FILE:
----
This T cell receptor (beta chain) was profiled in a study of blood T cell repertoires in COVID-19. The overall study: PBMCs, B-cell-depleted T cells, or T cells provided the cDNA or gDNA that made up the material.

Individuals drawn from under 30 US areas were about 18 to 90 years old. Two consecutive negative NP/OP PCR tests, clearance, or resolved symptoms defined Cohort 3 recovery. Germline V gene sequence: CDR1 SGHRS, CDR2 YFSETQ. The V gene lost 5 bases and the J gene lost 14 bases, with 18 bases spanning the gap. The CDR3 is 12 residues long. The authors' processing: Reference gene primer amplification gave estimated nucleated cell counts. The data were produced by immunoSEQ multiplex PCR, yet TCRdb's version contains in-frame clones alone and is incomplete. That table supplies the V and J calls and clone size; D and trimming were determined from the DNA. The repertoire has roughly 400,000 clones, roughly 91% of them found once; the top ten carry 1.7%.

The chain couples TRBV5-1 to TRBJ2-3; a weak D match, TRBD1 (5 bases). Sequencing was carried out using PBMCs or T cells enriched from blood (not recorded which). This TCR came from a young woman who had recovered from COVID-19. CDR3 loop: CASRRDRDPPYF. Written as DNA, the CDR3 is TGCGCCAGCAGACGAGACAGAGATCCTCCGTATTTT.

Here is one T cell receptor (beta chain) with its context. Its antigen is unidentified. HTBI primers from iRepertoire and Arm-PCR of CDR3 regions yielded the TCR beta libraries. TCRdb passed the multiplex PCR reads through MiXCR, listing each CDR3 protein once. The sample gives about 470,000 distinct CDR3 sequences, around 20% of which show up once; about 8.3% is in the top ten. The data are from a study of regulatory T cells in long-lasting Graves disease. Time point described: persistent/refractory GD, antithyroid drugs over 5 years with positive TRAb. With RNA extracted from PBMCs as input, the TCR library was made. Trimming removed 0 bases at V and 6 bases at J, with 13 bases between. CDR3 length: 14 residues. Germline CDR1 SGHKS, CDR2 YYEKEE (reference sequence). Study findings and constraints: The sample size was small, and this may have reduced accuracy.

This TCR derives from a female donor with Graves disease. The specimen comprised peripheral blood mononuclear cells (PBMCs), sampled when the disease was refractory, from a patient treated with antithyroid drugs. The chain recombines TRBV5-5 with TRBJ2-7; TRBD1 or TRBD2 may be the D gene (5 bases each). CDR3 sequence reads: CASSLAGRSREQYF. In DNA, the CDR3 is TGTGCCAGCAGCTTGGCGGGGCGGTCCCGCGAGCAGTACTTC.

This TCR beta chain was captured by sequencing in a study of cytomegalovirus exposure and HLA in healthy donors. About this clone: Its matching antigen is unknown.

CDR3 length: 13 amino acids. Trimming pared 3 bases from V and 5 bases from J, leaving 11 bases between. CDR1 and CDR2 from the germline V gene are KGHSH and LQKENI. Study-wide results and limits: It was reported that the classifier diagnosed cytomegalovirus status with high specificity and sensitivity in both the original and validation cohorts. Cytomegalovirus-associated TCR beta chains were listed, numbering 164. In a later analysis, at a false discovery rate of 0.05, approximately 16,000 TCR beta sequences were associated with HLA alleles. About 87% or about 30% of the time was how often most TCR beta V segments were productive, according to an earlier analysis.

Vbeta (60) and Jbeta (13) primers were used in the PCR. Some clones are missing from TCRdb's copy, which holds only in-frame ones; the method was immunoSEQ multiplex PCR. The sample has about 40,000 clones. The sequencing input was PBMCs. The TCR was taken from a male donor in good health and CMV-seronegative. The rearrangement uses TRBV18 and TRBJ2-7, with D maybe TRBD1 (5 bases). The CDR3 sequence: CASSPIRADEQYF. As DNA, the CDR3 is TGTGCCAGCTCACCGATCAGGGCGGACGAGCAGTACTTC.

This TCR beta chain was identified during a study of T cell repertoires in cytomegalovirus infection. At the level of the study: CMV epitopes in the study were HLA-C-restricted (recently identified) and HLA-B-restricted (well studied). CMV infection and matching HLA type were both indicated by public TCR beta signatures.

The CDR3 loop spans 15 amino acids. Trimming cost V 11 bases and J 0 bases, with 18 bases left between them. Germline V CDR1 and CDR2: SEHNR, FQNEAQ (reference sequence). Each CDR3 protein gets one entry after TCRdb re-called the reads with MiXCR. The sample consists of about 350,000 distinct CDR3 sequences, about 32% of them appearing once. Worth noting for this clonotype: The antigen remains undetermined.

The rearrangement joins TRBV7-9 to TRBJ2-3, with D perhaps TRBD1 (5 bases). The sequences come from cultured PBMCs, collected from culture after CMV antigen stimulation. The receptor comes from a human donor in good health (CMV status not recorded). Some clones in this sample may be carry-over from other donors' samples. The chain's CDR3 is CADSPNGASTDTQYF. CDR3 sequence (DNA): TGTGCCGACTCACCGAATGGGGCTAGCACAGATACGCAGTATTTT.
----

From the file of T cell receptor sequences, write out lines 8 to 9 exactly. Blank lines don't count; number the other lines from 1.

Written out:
Vbeta (60) and Jbeta (13) primers were used in the PCR. Some clones are missing from TCRdb's copy, which holds only in-frame ones; the method was immunoSEQ multiplex PCR. The sample has about 40,000 clones. The sequencing input was PBMCs. The TCR was taken from a male donor in good health and CMV-seronegative. The rearrangement uses TRBV18 and TRBJ2-7, with D maybe TRBD1 (5 bases). The CDR3 sequence: CASSPIRADEQYF. As DNA, the CDR3 is TGTGCCAGCTCACCGATCAGGGCGGACGAGCAGTACTTC.

This TCR beta chain was identified during a study of T cell repertoires in cytomegalovirus infection. At the level of the study: CMV epitopes in the study were HLA-C-restricted (recently identified) and HLA-B-restricted (well studied). CMV infection and matching HLA type were both indicated by public TCR beta signatures.